Assembly members Charles Mainor and Vincent Prieto are sponsoring a bill to prevent employers from discriminating against job applicants with criminal records, which make reintegration into society difficult, and disproportionately impact racial minorities. “According to the National Employment Law Project, over one in four U.S. adults has a criminal record. African Americans and Latinos are at an even greater disadvantage when applying for employment because they are overrepresented in the criminal justice system,” said Mainor (D-Hudson). “A criminal record is an obvious red flag, but it should not be an end-all for residents who have amended for their mistakes, have turned their lives around and want to provide for themselves and their families. How do we expect people to better themselves, when they can’t get a job? Some of these criminal records are due to minor offenses committed years ago. To extend these records to a lifetime of economic disadvantage is incredibly unfair.”
“A criminal record is an understandable concern for employers, but it seems unfair to base a hiring decision solely on a person’s criminal record, without taking into consideration the circumstances behind it. Should we really condemn a person who committed a minor infraction or had a youthful indiscretion years ago, but have since changed, for the rest of their lives?” said Prieto (D-Bergen/Hudson). “With an estimated 65 million Americans with criminal records, it is a problem that affects many communities, particularly communities of color which are impacted at a disproportionate rate. Not all mistakes are reversible and not all people can change, but those who want to be positive, contributing members of society should not be denied the opportunity.”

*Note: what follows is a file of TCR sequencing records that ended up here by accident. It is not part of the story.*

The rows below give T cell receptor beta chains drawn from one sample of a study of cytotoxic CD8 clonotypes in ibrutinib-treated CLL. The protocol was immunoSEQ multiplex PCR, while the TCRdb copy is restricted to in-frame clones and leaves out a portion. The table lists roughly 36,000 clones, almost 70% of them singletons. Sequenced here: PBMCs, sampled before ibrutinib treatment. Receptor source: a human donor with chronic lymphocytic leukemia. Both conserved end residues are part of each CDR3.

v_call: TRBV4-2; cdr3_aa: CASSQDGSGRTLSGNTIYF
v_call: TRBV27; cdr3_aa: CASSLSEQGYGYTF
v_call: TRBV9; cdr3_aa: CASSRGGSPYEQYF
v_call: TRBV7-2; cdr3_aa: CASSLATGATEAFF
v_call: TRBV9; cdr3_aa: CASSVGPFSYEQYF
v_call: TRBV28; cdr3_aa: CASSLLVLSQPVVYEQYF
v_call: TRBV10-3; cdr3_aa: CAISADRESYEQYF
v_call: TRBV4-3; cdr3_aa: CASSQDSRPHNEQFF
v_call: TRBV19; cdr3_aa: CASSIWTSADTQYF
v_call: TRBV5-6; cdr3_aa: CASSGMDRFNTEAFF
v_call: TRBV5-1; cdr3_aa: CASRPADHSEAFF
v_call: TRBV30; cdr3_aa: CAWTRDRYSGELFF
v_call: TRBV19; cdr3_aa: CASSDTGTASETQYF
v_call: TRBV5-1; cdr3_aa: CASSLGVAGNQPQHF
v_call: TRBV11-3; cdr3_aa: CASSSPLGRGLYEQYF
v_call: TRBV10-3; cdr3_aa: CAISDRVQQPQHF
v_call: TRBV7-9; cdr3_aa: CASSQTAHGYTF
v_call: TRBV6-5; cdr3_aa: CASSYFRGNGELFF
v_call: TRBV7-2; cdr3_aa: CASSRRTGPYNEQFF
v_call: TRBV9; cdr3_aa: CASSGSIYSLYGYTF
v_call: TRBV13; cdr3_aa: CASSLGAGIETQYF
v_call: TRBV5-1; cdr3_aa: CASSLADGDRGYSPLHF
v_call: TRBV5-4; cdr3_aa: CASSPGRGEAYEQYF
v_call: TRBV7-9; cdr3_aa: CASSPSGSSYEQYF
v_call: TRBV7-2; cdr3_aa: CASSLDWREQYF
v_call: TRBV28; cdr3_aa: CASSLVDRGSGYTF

The bill (A-4298) would prohibit all public and private employers from discriminating against ex-convicts. Public and private employers would be prohibited from denying a person a license or employment because of the person has previously been convicted of a criminal offense or because the person has been determined to lack “good moral character” based on a previous conviction. The bill applies to current, as well as prospective employees.
Employers would be exempt from this prohibition if:
· there is a direct relationship between a previous criminal offense and the specific license or employment sought;
· or issuing the license or hiring the person would involve an unreasonable risk to property or to the safety or welfare of specific persons or the general public.
Employers must consider the following factors when determining if either of these exceptions apply:
· it is New Jersey’s policy to encourage licensing and employing persons previously convicted of one or more criminal offenses;
· the specific duties and responsibilities related to the license or employment sought;
· the bearing, if any, the criminal offense will have on the person’s fitness or ability to perform the required duties and responsibilities;
· how much time has elapsed since the offense was committed;
· the seriousness of the offense;
· information provided by the person showing rehabilitation and good conduct
· the legitimate interest of the public or private employer in protecting the property, safety and welfare of specific individuals or general public.
Under the bill, the issuance of a certificate of rehabilitation to a person creates a presumption of rehabilitation in regard to the offenses to which the certificate applies. An employer must consider the certificate in determining whether either of the exceptions apply. TLS.